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Stewart Key's Celebrated Moon Shot

Kamryn Washington

“Actually I want to do something with space like be a NASA engineer or work in space aeronautics. I am obsessed with the idea of space,” she says.


A female astronaut hovers in space as she looks out into the black sky dotted with white stars. As she looks, the reflection of a half moon shines across her helmet. Sophomore Stewart Key depicted this out of this world image in a painting that was featured on NASA’s’s website for the 50th anniversary of the Apollo 11 moon landing. 

Stuart and I are the only two students in our painting class, and I decided to interview Stewart about this achievement and her love of art. 

Stewart says she’s been making art for as long as she can remember. “I started with those coloring pages you do when you’re little,” she says. 

And art runs in her family. She says everyone on her dad’s side are artists. “My dad is a photographer. My dad’s mom is an artist too,” Stewart says. While many may not know it, Stewart has a twin sister, Campbell. And although you may assume Campbell is into the arts like her twin, that is not the case. “It’s funny,” Stewart laughs, “I look like my dad’s side and I like art similarly as they do. But my sister looks like my mom and is into horses, like the family on my mom’s side.”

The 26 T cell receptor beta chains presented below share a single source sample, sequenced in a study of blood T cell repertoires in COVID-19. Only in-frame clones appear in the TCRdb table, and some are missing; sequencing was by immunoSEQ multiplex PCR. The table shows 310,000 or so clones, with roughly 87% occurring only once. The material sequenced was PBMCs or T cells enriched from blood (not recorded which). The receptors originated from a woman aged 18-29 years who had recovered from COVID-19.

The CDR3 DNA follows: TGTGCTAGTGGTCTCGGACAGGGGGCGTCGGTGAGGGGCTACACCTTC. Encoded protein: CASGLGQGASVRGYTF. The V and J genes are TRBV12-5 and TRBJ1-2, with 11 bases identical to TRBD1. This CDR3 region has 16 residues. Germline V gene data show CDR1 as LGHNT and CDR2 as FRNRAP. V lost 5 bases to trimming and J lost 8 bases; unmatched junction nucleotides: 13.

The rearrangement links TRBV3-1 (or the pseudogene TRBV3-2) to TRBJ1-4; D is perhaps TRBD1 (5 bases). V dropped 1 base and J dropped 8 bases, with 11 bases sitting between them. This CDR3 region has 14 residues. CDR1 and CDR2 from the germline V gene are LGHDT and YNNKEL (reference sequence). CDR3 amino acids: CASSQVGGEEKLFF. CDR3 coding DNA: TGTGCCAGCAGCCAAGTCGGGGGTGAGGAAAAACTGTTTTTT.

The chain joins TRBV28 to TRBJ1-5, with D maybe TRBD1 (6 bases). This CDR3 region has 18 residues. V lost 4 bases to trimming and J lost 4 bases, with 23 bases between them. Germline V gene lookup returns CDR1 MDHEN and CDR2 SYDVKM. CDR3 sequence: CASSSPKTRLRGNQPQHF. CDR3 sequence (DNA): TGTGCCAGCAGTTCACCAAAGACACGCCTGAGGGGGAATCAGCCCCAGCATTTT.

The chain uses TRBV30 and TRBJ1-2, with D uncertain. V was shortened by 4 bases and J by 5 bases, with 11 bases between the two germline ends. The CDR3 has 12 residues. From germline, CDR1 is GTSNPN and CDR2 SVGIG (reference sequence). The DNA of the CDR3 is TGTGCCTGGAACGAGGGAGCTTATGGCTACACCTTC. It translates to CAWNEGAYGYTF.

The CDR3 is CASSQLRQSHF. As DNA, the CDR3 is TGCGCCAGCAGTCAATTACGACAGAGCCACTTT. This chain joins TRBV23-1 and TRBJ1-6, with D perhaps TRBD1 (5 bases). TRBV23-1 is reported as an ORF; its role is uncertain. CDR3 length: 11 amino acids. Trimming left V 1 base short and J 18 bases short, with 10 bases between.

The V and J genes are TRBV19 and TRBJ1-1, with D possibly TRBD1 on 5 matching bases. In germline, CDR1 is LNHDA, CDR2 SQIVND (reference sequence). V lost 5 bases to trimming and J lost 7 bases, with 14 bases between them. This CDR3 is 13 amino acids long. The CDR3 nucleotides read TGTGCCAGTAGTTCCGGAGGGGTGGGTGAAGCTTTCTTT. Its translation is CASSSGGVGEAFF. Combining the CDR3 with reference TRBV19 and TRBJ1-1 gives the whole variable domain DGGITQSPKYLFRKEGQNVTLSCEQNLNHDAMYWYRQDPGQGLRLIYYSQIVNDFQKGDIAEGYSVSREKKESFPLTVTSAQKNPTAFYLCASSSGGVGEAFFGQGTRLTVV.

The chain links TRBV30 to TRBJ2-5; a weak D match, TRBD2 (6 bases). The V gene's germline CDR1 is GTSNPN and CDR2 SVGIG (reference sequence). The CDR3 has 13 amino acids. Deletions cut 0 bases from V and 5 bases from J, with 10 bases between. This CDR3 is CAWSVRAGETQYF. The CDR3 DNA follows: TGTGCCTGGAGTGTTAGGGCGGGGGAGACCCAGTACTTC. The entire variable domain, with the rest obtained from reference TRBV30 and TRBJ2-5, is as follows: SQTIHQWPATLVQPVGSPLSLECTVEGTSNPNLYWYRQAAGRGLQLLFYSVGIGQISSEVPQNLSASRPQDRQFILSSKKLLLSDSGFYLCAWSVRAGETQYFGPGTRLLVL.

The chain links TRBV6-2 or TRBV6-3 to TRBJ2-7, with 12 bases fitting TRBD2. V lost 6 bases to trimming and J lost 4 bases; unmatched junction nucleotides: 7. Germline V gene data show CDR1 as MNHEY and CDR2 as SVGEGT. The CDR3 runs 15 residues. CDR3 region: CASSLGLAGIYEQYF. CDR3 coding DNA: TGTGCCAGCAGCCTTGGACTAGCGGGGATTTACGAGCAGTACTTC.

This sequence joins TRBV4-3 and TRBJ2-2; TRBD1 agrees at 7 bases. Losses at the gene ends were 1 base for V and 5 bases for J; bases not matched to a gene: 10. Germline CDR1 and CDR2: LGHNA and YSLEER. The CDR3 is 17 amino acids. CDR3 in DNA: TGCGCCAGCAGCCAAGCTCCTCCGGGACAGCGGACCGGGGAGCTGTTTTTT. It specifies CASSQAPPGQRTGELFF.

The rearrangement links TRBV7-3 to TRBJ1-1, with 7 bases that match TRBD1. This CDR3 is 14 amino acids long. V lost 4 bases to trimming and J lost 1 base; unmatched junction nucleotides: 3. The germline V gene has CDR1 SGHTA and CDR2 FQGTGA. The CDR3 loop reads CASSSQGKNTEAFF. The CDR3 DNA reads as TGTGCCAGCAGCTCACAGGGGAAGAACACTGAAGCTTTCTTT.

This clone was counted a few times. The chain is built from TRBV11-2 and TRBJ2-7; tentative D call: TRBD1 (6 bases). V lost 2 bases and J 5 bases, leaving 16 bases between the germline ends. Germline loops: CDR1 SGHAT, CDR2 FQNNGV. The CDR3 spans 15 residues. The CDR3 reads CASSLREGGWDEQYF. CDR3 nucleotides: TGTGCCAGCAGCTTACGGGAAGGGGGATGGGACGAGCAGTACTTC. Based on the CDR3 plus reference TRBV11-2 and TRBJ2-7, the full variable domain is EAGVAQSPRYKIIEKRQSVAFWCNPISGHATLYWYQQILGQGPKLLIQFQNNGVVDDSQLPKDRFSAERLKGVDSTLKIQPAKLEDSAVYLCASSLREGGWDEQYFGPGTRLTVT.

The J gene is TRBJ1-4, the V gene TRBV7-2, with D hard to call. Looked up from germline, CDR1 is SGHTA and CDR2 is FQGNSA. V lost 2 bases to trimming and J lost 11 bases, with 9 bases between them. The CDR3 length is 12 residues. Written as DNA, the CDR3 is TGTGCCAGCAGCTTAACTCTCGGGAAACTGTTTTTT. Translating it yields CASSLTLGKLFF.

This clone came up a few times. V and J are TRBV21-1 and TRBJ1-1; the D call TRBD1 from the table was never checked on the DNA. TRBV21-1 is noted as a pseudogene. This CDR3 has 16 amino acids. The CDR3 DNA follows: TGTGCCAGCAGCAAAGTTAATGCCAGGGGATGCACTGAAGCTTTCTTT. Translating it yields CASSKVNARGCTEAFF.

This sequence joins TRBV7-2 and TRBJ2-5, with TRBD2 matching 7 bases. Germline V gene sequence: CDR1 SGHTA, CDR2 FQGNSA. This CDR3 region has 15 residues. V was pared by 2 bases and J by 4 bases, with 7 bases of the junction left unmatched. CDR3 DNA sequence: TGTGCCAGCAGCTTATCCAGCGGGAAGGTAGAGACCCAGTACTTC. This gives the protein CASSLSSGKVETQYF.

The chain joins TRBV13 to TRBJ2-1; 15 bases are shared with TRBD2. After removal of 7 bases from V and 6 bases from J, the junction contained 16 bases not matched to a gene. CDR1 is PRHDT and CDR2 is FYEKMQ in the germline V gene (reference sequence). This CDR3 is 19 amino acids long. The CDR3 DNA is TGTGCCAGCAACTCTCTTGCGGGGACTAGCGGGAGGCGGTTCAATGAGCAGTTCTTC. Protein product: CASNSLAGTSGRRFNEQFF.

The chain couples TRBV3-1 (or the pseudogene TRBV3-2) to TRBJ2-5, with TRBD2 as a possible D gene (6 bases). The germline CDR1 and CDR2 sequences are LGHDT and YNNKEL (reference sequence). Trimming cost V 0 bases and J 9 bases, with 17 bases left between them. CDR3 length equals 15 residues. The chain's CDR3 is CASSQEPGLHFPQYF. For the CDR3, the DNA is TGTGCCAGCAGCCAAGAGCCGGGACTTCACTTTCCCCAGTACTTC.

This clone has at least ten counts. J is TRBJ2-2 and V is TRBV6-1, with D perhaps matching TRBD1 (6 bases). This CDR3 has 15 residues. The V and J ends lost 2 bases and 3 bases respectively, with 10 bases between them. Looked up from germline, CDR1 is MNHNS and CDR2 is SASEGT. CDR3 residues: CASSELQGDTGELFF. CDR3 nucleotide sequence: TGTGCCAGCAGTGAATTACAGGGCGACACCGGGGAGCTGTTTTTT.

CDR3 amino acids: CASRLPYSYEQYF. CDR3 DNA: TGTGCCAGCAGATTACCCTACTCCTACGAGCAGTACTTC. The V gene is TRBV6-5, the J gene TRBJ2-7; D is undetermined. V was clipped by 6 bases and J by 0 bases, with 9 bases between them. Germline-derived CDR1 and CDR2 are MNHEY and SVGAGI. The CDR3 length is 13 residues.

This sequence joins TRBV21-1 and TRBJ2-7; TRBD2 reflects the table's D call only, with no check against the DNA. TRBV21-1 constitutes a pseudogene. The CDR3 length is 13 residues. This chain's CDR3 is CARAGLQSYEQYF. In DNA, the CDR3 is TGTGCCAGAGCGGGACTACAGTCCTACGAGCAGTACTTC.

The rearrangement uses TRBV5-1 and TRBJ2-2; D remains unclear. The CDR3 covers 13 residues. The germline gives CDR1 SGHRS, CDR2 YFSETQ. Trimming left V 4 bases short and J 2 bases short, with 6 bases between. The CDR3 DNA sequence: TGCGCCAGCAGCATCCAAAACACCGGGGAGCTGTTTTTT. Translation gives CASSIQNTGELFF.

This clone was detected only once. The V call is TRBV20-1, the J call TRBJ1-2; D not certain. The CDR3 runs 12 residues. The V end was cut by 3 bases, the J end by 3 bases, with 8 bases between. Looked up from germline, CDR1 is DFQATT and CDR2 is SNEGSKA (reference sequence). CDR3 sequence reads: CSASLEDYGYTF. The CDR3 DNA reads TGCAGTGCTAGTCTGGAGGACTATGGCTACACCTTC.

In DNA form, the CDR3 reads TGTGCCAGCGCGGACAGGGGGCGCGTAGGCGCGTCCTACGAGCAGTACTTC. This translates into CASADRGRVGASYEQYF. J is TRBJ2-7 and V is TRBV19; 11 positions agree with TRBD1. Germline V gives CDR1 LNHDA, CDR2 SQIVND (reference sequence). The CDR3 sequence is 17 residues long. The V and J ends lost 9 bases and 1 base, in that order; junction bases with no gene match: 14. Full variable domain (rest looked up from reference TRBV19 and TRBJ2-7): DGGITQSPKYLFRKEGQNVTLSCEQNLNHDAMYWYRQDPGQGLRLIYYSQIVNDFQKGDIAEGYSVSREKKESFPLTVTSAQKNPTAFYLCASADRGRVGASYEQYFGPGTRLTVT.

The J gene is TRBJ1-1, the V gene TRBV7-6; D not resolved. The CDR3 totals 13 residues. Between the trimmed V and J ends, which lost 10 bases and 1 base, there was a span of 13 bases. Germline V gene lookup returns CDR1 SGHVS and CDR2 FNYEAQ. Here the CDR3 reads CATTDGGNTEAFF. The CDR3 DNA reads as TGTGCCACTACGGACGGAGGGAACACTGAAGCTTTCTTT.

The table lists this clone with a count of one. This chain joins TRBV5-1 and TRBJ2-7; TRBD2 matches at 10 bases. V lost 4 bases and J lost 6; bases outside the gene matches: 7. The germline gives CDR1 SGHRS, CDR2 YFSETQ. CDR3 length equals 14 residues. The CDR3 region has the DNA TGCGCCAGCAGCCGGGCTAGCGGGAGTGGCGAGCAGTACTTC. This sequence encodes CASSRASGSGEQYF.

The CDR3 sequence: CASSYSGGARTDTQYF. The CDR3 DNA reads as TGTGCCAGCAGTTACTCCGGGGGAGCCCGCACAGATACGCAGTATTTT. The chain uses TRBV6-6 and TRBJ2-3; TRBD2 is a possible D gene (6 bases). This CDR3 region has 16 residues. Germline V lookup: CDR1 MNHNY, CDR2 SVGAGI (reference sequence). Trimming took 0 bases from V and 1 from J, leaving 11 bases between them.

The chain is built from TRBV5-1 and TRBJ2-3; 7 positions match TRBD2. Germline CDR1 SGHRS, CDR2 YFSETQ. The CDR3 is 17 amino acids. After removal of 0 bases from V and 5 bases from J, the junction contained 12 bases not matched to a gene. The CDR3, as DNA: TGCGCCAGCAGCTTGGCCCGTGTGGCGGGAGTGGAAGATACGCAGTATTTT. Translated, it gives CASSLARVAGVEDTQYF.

When I first heard about Stewart’s painting being featured by the National Aeronautics and Space Administration, I assumed that she wanted to be an artist when she grew up. But it’s really the subject matter, in this case, that reflects her long term interests. “Actually I want to do something with space like be a NASA engineer or work in space aeronautics. I am obsessed with the idea of space,” she says.

This makes the recognition from NASA even more meaningful to her. “I didn’t even win the competition NASA held,” she says. “But somehow my piece was still on the cover.” 

Stewart has done work for other more Earth-bound organizations, including Chastain Park. She also has a “side job” doing commissions for people’s pets.  

Lovett art teachers have played an important role in her development, especially Vernon Smith, Ashley Schick, and Amy Story. While she has loved doing most types of art, going all the way back to her coloring book days, she does have her artistic pet peeves. “I HATE printmaking with a passion!,” she says.

While art is Stewart’s main hobby, she makes room for other things like swim team. 

Even though she spends many hours making art, and has now gotten recognition for it, she isn’t fond of her work. “I don’t like anything I make,” she admits, “I am a perfectionist.” 

Whether Stewart’s talents came from her family or she is naturally gifted, her talent for art will take her far, maybe even to space where the face inside that NASA helmet might be her own.
 
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